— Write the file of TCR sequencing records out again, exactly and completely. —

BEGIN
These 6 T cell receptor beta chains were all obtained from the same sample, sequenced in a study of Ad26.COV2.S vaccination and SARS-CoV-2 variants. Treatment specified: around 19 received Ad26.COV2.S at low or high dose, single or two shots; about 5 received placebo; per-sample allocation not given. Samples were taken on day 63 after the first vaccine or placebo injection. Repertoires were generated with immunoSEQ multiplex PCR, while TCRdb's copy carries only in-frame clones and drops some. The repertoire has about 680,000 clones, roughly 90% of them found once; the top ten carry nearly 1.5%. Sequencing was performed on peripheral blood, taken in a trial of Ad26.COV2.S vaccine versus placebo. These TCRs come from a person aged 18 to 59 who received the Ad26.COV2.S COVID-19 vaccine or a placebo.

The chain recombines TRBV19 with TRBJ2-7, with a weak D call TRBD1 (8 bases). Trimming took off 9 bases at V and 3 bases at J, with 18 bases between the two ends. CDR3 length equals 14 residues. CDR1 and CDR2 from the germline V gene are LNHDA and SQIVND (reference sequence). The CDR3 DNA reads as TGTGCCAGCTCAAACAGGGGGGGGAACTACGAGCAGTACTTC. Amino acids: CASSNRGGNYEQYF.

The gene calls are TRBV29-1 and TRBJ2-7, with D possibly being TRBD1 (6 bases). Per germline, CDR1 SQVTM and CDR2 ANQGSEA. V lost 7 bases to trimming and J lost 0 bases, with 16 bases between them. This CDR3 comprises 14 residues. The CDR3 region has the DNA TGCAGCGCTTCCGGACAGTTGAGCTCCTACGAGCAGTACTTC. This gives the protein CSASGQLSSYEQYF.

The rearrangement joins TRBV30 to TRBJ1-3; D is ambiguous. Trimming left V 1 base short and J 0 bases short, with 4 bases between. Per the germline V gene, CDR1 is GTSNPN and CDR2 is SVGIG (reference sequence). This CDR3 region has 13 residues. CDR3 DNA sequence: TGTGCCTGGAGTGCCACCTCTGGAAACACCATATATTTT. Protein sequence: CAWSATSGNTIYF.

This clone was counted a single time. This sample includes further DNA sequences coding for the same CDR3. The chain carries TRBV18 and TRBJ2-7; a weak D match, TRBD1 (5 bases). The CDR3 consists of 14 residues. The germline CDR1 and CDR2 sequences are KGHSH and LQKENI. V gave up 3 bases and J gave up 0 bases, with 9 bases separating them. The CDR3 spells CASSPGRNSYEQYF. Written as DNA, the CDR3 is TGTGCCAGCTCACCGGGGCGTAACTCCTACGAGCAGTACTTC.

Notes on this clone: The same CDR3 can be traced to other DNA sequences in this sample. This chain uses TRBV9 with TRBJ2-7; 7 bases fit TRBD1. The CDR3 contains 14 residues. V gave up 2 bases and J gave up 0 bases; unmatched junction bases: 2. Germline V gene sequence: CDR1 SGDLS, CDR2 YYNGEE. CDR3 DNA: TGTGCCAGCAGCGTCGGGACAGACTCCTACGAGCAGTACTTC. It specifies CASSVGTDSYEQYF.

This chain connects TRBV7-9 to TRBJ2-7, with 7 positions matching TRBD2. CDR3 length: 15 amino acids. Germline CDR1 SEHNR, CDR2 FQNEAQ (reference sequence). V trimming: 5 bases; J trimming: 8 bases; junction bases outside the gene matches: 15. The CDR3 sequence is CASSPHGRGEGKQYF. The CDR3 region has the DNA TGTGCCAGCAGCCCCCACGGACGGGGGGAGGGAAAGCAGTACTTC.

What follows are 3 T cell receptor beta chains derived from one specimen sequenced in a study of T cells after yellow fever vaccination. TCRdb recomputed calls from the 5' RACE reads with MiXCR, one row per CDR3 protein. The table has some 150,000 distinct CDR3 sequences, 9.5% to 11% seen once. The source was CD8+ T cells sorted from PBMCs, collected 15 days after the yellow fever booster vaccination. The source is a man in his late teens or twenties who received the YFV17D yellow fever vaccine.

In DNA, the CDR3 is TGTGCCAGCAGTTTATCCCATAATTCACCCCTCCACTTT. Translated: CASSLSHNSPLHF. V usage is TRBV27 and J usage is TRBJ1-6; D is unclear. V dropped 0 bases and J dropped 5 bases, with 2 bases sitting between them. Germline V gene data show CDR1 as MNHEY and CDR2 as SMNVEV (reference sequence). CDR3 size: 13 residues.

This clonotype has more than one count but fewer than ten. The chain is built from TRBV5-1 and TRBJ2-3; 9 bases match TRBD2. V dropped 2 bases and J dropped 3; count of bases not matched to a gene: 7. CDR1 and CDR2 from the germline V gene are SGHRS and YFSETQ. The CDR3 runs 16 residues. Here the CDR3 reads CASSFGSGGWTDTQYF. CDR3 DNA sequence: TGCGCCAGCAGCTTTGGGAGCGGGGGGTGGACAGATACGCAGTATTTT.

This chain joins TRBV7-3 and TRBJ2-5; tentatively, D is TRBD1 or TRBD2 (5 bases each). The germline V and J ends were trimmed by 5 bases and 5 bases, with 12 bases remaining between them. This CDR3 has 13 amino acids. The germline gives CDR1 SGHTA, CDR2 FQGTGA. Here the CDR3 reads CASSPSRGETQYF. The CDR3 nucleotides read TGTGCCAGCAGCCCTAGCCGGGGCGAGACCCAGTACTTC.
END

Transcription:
These 6 T cell receptor beta chains were all obtained from the same sample, sequenced in a study of Ad26.COV2.S vaccination and SARS-CoV-2 variants. Treatment specified: around 19 received Ad26.COV2.S at low or high dose, single or two shots; about 5 received placebo; per-sample allocation not given. Samples were taken on day 63 after the first vaccine or placebo injection. Repertoires were generated with immunoSEQ multiplex PCR, while TCRdb's copy carries only in-frame clones and drops some. The repertoire has about 680,000 clones, roughly 90% of them found once; the top ten carry nearly 1.5%. Sequencing was performed on peripheral blood, taken in a trial of Ad26.COV2.S vaccine versus placebo. These TCRs come from a person aged 18 to 59 who received the Ad26.COV2.S COVID-19 vaccine or a placebo.

The chain recombines TRBV19 with TRBJ2-7, with a weak D call TRBD1 (8 bases). Trimming took off 9 bases at V and 3 bases at J, with 18 bases between the two ends. CDR3 length equals 14 residues. CDR1 and CDR2 from the germline V gene are LNHDA and SQIVND (reference sequence). The CDR3 DNA reads as TGTGCCAGCTCAAACAGGGGGGGGAACTACGAGCAGTACTTC. Amino acids: CASSNRGGNYEQYF.

The gene calls are TRBV29-1 and TRBJ2-7, with D possibly being TRBD1 (6 bases). Per germline, CDR1 SQVTM and CDR2 ANQGSEA. V lost 7 bases to trimming and J lost 0 bases, with 16 bases between them. This CDR3 comprises 14 residues. The CDR3 region has the DNA TGCAGCGCTTCCGGACAGTTGAGCTCCTACGAGCAGTACTTC. This gives the protein CSASGQLSSYEQYF.

The rearrangement joins TRBV30 to TRBJ1-3; D is ambiguous. Trimming left V 1 base short and J 0 bases short, with 4 bases between. Per the germline V gene, CDR1 is GTSNPN and CDR2 is SVGIG (reference sequence). This CDR3 region has 13 residues. CDR3 DNA sequence: TGTGCCTGGAGTGCCACCTCTGGAAACACCATATATTTT. Protein sequence: CAWSATSGNTIYF.

This clone was counted a single time. This sample includes further DNA sequences coding for the same CDR3. The chain carries TRBV18 and TRBJ2-7; a weak D match, TRBD1 (5 bases). The CDR3 consists of 14 residues. The germline CDR1 and CDR2 sequences are KGHSH and LQKENI. V gave up 3 bases and J gave up 0 bases, with 9 bases separating them. The CDR3 spells CASSPGRNSYEQYF. Written as DNA, the CDR3 is TGTGCCAGCTCACCGGGGCGTAACTCCTACGAGCAGTACTTC.

Notes on this clone: The same CDR3 can be traced to other DNA sequences in this sample. This chain uses TRBV9 with TRBJ2-7; 7 bases fit TRBD1. The CDR3 contains 14 residues. V gave up 2 bases and J gave up 0 bases; unmatched junction bases: 2. Germline V gene sequence: CDR1 SGDLS, CDR2 YYNGEE. CDR3 DNA: TGTGCCAGCAGCGTCGGGACAGACTCCTACGAGCAGTACTTC. It specifies CASSVGTDSYEQYF.

This chain connects TRBV7-9 to TRBJ2-7, with 7 positions matching TRBD2. CDR3 length: 15 amino acids. Germline CDR1 SEHNR, CDR2 FQNEAQ (reference sequence). V trimming: 5 bases; J trimming: 8 bases; junction bases outside the gene matches: 15. The CDR3 sequence is CASSPHGRGEGKQYF. The CDR3 region has the DNA TGTGCCAGCAGCCCCCACGGACGGGGGGAGGGAAAGCAGTACTTC.

What follows are 3 T cell receptor beta chains derived from one specimen sequenced in a study of T cells after yellow fever vaccination. TCRdb recomputed calls from the 5' RACE reads with MiXCR, one row per CDR3 protein. The table has some 150,000 distinct CDR3 sequences, 9.5% to 11% seen once. The source was CD8+ T cells sorted from PBMCs, collected 15 days after the yellow fever booster vaccination. The source is a man in his late teens or twenties who received the YFV17D yellow fever vaccine.

In DNA, the CDR3 is TGTGCCAGCAGTTTATCCCATAATTCACCCCTCCACTTT. Translated: CASSLSHNSPLHF. V usage is TRBV27 and J usage is TRBJ1-6; D is unclear. V dropped 0 bases and J dropped 5 bases, with 2 bases sitting between them. Germline V gene data show CDR1 as MNHEY and CDR2 as SMNVEV (reference sequence). CDR3 size: 13 residues.

This clonotype has more than one count but fewer than ten. The chain is built from TRBV5-1 and TRBJ2-3; 9 bases match TRBD2. V dropped 2 bases and J dropped 3; count of bases not matched to a gene: 7. CDR1 and CDR2 from the germline V gene are SGHRS and YFSETQ. The CDR3 runs 16 residues. Here the CDR3 reads CASSFGSGGWTDTQYF. CDR3 DNA sequence: TGCGCCAGCAGCTTTGGGAGCGGGGGGTGGACAGATACGCAGTATTTT.

This chain joins TRBV7-3 and TRBJ2-5; tentatively, D is TRBD1 or TRBD2 (5 bases each). The germline V and J ends were trimmed by 5 bases and 5 bases, with 12 bases remaining between them. This CDR3 has 13 amino acids. The germline gives CDR1 SGHTA, CDR2 FQGTGA. Here the CDR3 reads CASSPSRGETQYF. The CDR3 nucleotides read TGTGCCAGCAGCCCTAGCCGGGGCGAGACCCAGTACTTC.